Bishop Steve Lowe – social media faked

Stephen Lowe

The New Zealand Catholic Bishops Conference (NZCBC) warns that two social media accounts of Bishop Steve Lowe on Facebook have been faked.

Lowe serves both as the Catholic Bishop of Auckland and President of the New Zealand Bishops’ Conference.

The fake social media accounts impersonating Lowe have surfaced on Meta’s Facebook and Messenger platforms and, in responding to the data breach, Lowe wishes it to be known that he will not send friend requests or contact anyone through social media.

The NZCBC also warns that his email account may have been falsified.

Commenting on the NZCBC Facebook post, Bernard Liddington suggests the fake account was obvious as the gender was erroneously listed as female.

In another comment, Stephen Kennedy quipped “So he’s not coming for tea tomorrow night? But I’m making my special potato bake just like he asked.”

Mark Chang commented with a tongue-in-cheek remark, “All part of God’s plan, surely?”

At the time of writing, another person linked the data breach with Satan.

The Bishops’ Conference recently ran a campaign to help people stay safe online.

They suggested people learn more about Facebook privacy, do a Facebook privacy check-up and manage their Facebook privacy settings.

Facebook and its associated applications – Instagram, WhatsApp, and its most recent application, Threads (a Twitter clone) – are owned by the parent company, Meta.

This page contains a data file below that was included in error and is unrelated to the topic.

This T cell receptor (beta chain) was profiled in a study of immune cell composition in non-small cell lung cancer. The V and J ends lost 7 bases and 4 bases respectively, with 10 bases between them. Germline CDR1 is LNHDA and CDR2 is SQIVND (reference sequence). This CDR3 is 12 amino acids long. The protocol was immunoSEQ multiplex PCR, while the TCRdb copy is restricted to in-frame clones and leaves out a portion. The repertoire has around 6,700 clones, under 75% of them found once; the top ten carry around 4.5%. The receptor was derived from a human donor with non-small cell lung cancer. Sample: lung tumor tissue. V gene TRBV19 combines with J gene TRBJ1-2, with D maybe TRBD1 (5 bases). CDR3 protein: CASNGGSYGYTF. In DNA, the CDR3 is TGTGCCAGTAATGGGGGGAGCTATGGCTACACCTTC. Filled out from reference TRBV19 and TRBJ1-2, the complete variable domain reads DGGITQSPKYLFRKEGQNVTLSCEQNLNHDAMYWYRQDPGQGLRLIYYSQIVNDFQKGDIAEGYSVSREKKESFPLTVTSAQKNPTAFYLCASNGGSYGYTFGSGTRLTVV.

These applications are free to use. However, Meta monetises user data to cover costs and provide shareholders with a healthy return.

Unfortunately, fake Facebook and Instagram accounts are common, and Meta has faced numerous privacy concerns stemming partly from its revenue model.

For example, Ireland’s Data Protection Commission imposed a €1.2 billion fine last month against Facebook’s parent, Meta, for failing to comply with Europe’s General Data Protection Regulation laws.

According to one source, Meta profits by selling users’ information and through targeting ads, attracting advertisers to its vast trove of data like vultures to carrion.

Donald Trump’s successful use of Facebook data played a part in his election as President of the United States.

Facebook has always assured its users that their information is shared only with their consent and is anonymised before being sold to marketers. However, issues such as data breaches, platform vulnerabilities and the compromise of individual identities and private data regularly occur.

In response to escalating privacy concerns, some government agencies and groups with sensitive data on their work computers have prohibited the use of personal Meta accounts on work computers and mobile devices.

Tech journalist Leo Laporte describes Meta as “capricious”. “If it’s free, then you’re the product” he often says when discussing Facebook’s privacy issues.


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